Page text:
14 Sep 2021
The governor of Australia’s central bank, Philip Lowe criticised markets for forecasting a rate rise as early as next year, sending the Australian Dollar down.
Following a speech by the Reserve Bank of Australia governor to the Anika Foundation, where he said conditions for a rate rise were a long way away, the Australian Dollar was the worst performing major currency.
Lowe added inflation needed to remain within the 2-3% range before a rate hike could be considered, and in order to do this, wages needed to improve.
He added that the Delta variant of coronavirus had weakened Australia’s labour market by increasing unemployment and lessening hours worked, reports Pound Sterling Live.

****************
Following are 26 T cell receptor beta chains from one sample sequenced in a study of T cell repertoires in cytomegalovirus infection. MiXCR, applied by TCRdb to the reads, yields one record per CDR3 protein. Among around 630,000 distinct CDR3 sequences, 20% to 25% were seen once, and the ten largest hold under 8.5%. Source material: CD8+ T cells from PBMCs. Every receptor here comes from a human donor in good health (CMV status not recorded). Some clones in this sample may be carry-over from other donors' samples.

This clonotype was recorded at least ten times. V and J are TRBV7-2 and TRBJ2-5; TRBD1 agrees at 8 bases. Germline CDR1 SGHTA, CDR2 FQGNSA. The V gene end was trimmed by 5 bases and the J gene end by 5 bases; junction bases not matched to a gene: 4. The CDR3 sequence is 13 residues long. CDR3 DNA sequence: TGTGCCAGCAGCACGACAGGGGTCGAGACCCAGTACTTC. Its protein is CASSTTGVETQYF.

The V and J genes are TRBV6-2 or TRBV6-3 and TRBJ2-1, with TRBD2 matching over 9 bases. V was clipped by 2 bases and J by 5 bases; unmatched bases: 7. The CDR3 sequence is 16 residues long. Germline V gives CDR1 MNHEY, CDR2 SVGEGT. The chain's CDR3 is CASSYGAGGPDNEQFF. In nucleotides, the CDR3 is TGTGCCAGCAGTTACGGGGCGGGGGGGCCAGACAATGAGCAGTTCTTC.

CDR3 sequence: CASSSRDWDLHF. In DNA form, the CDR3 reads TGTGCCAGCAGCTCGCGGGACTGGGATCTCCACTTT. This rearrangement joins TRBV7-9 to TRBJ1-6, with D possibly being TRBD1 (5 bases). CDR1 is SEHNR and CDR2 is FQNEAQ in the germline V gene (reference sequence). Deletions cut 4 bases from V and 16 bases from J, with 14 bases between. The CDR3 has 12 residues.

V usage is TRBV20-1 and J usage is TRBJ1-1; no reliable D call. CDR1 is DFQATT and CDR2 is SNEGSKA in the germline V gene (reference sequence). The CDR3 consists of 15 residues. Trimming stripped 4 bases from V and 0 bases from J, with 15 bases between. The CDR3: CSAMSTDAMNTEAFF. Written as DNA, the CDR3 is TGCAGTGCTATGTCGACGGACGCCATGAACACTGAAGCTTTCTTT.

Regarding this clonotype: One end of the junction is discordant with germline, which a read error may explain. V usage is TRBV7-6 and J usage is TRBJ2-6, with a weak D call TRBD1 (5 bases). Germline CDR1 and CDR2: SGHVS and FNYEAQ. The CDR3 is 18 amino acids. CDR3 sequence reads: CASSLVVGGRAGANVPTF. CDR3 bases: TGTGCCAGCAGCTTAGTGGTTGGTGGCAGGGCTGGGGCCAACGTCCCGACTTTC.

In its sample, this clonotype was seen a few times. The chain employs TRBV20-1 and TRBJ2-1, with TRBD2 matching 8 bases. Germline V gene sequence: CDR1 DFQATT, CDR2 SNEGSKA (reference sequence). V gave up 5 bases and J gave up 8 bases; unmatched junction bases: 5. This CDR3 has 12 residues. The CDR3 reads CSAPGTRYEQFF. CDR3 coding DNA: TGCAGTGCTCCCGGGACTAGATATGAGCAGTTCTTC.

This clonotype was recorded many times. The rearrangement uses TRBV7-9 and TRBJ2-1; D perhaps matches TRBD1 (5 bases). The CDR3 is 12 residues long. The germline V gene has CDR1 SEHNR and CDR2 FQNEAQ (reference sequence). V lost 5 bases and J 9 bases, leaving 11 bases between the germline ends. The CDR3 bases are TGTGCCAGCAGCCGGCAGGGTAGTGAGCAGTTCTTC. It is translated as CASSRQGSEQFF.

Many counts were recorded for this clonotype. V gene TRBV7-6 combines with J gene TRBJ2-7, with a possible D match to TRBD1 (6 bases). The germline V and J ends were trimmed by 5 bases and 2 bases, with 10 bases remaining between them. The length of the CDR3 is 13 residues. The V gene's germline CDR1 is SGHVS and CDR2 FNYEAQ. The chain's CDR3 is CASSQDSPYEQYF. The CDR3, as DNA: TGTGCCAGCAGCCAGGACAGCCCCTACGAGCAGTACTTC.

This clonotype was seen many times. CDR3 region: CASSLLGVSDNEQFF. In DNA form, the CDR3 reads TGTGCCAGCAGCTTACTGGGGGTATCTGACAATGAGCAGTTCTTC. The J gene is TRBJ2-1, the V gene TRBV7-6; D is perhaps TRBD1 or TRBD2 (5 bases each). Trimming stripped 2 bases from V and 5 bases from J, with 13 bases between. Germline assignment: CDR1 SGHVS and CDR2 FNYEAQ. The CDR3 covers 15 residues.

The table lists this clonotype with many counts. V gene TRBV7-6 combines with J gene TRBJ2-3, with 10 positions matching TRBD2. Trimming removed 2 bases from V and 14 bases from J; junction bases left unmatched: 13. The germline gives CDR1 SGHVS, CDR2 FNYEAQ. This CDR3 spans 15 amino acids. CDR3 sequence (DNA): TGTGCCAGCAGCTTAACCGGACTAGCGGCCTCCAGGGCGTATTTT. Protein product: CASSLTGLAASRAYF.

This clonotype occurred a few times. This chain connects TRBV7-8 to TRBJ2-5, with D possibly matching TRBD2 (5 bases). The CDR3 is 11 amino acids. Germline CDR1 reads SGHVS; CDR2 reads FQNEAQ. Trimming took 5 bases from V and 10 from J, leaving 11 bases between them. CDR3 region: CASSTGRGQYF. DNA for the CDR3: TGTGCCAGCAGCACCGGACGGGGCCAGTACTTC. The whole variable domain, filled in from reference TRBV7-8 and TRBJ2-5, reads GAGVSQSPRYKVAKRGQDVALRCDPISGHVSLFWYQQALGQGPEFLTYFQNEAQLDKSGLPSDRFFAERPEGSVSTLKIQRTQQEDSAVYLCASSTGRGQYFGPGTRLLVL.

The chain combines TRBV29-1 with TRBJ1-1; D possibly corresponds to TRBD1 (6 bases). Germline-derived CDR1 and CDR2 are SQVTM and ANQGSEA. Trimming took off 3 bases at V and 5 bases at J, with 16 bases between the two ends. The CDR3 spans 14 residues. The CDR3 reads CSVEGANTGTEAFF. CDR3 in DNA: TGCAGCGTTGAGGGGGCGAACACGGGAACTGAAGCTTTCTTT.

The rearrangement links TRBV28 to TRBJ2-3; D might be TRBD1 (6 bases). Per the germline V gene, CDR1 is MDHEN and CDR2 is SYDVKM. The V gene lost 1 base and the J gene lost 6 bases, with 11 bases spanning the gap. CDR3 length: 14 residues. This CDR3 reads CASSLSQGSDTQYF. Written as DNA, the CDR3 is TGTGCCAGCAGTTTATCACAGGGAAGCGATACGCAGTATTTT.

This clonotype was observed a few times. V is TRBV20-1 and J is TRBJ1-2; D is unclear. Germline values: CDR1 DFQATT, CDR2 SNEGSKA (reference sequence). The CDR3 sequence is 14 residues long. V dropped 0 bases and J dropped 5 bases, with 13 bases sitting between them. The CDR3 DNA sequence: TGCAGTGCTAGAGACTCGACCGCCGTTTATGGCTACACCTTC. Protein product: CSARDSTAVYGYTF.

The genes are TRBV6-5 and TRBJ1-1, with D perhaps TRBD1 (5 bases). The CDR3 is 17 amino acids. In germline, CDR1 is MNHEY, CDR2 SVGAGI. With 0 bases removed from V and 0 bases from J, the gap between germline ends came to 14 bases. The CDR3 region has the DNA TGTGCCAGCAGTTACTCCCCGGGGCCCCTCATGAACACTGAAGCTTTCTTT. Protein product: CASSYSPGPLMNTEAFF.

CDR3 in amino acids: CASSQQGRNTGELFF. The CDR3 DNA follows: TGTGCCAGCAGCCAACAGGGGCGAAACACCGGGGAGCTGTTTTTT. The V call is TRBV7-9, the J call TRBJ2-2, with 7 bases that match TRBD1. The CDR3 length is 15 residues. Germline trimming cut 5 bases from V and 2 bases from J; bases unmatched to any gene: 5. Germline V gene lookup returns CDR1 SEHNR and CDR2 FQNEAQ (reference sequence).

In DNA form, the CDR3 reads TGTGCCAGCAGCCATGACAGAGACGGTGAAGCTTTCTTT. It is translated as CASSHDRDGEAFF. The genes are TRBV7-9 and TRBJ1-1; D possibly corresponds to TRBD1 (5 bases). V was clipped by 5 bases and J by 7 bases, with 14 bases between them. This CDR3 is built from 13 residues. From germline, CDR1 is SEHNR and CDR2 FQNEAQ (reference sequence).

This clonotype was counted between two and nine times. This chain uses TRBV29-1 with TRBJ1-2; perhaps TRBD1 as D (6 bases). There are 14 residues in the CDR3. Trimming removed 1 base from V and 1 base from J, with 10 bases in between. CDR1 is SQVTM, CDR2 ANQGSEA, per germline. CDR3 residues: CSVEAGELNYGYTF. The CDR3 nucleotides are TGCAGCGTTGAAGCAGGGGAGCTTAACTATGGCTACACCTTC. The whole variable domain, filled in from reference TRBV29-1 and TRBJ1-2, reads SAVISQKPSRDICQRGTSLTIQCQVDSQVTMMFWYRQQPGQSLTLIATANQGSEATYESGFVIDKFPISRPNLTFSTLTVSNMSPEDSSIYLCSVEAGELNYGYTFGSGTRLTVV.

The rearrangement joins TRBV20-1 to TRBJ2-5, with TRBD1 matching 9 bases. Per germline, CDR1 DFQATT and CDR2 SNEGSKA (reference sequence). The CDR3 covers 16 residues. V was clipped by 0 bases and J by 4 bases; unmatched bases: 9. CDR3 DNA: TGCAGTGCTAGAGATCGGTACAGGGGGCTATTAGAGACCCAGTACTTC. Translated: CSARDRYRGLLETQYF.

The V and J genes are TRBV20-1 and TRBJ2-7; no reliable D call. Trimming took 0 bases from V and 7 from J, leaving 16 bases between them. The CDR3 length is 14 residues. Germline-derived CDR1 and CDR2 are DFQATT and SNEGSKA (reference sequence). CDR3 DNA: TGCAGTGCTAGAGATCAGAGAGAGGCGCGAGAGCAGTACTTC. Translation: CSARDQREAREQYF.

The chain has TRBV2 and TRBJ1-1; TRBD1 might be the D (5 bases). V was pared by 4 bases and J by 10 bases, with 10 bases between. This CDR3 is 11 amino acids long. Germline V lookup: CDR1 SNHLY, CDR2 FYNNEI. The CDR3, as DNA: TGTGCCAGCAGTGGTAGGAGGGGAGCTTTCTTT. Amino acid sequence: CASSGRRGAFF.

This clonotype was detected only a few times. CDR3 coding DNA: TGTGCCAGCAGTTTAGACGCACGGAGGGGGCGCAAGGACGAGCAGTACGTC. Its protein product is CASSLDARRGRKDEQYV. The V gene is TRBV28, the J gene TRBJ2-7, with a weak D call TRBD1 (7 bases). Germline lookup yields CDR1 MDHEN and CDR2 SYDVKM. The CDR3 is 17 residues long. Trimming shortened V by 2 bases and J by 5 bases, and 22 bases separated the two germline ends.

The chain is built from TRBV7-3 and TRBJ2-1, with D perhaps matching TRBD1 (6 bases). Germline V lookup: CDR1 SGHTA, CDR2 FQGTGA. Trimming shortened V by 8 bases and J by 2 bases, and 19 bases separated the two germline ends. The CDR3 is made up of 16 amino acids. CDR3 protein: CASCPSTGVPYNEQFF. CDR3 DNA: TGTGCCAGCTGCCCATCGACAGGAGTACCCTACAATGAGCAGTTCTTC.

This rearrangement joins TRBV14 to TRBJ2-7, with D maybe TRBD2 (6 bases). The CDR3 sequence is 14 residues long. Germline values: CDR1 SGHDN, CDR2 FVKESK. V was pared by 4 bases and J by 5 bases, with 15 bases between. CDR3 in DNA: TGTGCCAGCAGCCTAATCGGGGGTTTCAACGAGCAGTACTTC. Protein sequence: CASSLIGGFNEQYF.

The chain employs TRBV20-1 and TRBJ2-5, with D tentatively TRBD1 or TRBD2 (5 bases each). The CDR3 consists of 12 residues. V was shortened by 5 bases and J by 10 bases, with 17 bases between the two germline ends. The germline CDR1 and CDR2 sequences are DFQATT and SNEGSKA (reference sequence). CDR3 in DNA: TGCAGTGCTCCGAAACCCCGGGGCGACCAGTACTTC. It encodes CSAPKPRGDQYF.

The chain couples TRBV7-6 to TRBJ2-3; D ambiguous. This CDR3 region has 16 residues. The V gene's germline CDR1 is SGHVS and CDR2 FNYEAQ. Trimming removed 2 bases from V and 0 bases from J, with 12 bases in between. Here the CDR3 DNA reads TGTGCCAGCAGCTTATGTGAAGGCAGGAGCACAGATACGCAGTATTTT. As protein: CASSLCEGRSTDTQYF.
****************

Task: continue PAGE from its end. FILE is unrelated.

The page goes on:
"Total hours worked are expected to decline by 3–4% in the September quarter. There is uncertainty about the unemployment rate for the reasons I just spoke about, but it would not be surprising to see readings in the high fives for a short period of time," said Lowe.
As such, Lowe believes the central bank would only consider hiking rates in 2024: "This judgement stands in contrast to the expected path of the cash rate implied by market pricing. The current OIS curve implies a cash rate of around 25 basis points by end of 2022, 60 basis points at the end of 2023 and close to 100 basis points at the end of 2024.
"These expectations are difficult to reconcile with the picture I just outlined, and I find it difficult to understand why rate rises are being priced in next year or early 2023,” he added.
Lower interest rates and the likelihood of a ‘lower for longer' scenario, place downward pressures on the Dollar. Indeed, the Pound-to-Australian Dollar exchange rate increased 0.40% to trade at 1.8862, whilst the Australian Dollar-to-U.S. Dollar exchange rate fell 0.5% to 0.7332.